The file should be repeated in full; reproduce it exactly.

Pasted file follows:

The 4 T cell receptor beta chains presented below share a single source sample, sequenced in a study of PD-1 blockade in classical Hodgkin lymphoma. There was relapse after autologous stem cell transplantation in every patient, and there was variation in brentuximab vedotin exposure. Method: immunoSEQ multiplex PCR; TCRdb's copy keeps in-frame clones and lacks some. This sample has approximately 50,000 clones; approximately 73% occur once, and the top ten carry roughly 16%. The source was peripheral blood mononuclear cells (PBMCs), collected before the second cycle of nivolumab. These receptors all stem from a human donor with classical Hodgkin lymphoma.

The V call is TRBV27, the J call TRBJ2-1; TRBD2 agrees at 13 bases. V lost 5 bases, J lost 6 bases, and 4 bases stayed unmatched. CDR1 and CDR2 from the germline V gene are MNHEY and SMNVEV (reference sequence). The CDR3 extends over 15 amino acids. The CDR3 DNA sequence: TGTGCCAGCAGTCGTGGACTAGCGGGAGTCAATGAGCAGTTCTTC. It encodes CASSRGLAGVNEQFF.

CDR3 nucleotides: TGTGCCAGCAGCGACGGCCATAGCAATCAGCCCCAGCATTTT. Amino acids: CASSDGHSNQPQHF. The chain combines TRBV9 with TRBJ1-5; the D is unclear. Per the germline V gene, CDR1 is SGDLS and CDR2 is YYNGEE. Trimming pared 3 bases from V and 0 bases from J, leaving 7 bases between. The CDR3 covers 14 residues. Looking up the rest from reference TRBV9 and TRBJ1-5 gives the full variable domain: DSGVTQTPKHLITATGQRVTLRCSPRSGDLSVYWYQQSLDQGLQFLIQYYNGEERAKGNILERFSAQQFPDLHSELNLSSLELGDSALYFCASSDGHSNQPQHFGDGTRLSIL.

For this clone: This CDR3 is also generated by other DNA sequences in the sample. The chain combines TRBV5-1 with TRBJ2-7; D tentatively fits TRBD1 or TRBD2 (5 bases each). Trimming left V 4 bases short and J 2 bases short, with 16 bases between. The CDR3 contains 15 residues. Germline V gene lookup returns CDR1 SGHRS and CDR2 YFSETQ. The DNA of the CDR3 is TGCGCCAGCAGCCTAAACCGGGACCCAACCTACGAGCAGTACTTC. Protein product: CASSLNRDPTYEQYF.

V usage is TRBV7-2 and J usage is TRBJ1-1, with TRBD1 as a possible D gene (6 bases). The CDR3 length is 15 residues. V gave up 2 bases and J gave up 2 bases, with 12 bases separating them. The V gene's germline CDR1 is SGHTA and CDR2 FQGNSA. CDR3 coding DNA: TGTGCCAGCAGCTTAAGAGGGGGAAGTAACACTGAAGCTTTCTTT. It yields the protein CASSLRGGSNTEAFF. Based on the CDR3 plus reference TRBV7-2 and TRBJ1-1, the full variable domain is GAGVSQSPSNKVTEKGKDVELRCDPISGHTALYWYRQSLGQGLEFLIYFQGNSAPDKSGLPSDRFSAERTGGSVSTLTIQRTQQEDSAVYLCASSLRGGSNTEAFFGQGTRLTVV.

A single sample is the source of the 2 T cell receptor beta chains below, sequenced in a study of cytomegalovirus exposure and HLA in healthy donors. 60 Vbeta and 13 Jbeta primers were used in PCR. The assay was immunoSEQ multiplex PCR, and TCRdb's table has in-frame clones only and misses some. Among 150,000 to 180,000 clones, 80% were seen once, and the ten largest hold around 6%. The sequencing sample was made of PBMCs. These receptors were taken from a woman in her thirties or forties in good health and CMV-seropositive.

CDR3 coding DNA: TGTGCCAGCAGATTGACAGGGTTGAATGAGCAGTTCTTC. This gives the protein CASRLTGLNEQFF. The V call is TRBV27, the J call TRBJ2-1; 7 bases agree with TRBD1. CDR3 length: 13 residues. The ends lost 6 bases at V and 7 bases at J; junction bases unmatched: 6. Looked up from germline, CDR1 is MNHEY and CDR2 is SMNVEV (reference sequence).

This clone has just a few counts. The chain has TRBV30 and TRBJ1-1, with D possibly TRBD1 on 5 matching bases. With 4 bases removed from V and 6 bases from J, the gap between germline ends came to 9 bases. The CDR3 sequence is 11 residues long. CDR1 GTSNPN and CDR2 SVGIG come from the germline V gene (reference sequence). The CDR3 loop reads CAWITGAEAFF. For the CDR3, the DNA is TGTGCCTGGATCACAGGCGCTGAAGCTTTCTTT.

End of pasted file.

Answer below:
The 4 T cell receptor beta chains presented below share a single source sample, sequenced in a study of PD-1 blockade in classical Hodgkin lymphoma. There was relapse after autologous stem cell transplantation in every patient, and there was variation in brentuximab vedotin exposure. Method: immunoSEQ multiplex PCR; TCRdb's copy keeps in-frame clones and lacks some. This sample has approximately 50,000 clones; approximately 73% occur once, and the top ten carry roughly 16%. The source was peripheral blood mononuclear cells (PBMCs), collected before the second cycle of nivolumab. These receptors all stem from a human donor with classical Hodgkin lymphoma.

The V call is TRBV27, the J call TRBJ2-1; TRBD2 agrees at 13 bases. V lost 5 bases, J lost 6 bases, and 4 bases stayed unmatched. CDR1 and CDR2 from the germline V gene are MNHEY and SMNVEV (reference sequence). The CDR3 extends over 15 amino acids. The CDR3 DNA sequence: TGTGCCAGCAGTCGTGGACTAGCGGGAGTCAATGAGCAGTTCTTC. It encodes CASSRGLAGVNEQFF.

CDR3 nucleotides: TGTGCCAGCAGCGACGGCCATAGCAATCAGCCCCAGCATTTT. Amino acids: CASSDGHSNQPQHF. The chain combines TRBV9 with TRBJ1-5; the D is unclear. Per the germline V gene, CDR1 is SGDLS and CDR2 is YYNGEE. Trimming pared 3 bases from V and 0 bases from J, leaving 7 bases between. The CDR3 covers 14 residues. Looking up the rest from reference TRBV9 and TRBJ1-5 gives the full variable domain: DSGVTQTPKHLITATGQRVTLRCSPRSGDLSVYWYQQSLDQGLQFLIQYYNGEERAKGNILERFSAQQFPDLHSELNLSSLELGDSALYFCASSDGHSNQPQHFGDGTRLSIL.

For this clone: This CDR3 is also generated by other DNA sequences in the sample. The chain combines TRBV5-1 with TRBJ2-7; D tentatively fits TRBD1 or TRBD2 (5 bases each). Trimming left V 4 bases short and J 2 bases short, with 16 bases between. The CDR3 contains 15 residues. Germline V gene lookup returns CDR1 SGHRS and CDR2 YFSETQ. The DNA of the CDR3 is TGCGCCAGCAGCCTAAACCGGGACCCAACCTACGAGCAGTACTTC. Protein product: CASSLNRDPTYEQYF.

V usage is TRBV7-2 and J usage is TRBJ1-1, with TRBD1 as a possible D gene (6 bases). The CDR3 length is 15 residues. V gave up 2 bases and J gave up 2 bases, with 12 bases separating them. The V gene's germline CDR1 is SGHTA and CDR2 FQGNSA. CDR3 coding DNA: TGTGCCAGCAGCTTAAGAGGGGGAAGTAACACTGAAGCTTTCTTT. It yields the protein CASSLRGGSNTEAFF. Based on the CDR3 plus reference TRBV7-2 and TRBJ1-1, the full variable domain is GAGVSQSPSNKVTEKGKDVELRCDPISGHTALYWYRQSLGQGLEFLIYFQGNSAPDKSGLPSDRFSAERTGGSVSTLTIQRTQQEDSAVYLCASSLRGGSNTEAFFGQGTRLTVV.

A single sample is the source of the 2 T cell receptor beta chains below, sequenced in a study of cytomegalovirus exposure and HLA in healthy donors. 60 Vbeta and 13 Jbeta primers were used in PCR. The assay was immunoSEQ multiplex PCR, and TCRdb's table has in-frame clones only and misses some. Among 150,000 to 180,000 clones, 80% were seen once, and the ten largest hold around 6%. The sequencing sample was made of PBMCs. These receptors were taken from a woman in her thirties or forties in good health and CMV-seropositive.

CDR3 coding DNA: TGTGCCAGCAGATTGACAGGGTTGAATGAGCAGTTCTTC. This gives the protein CASRLTGLNEQFF. The V call is TRBV27, the J call TRBJ2-1; 7 bases agree with TRBD1. CDR3 length: 13 residues. The ends lost 6 bases at V and 7 bases at J; junction bases unmatched: 6. Looked up from germline, CDR1 is MNHEY and CDR2 is SMNVEV (reference sequence).

This clone has just a few counts. The chain has TRBV30 and TRBJ1-1, with D possibly TRBD1 on 5 matching bases. With 4 bases removed from V and 6 bases from J, the gap between germline ends came to 9 bases. The CDR3 sequence is 11 residues long. CDR1 GTSNPN and CDR2 SVGIG come from the germline V gene (reference sequence). The CDR3 loop reads CAWITGAEAFF. For the CDR3, the DNA is TGTGCCTGGATCACAGGCGCTGAAGCTTTCTTT.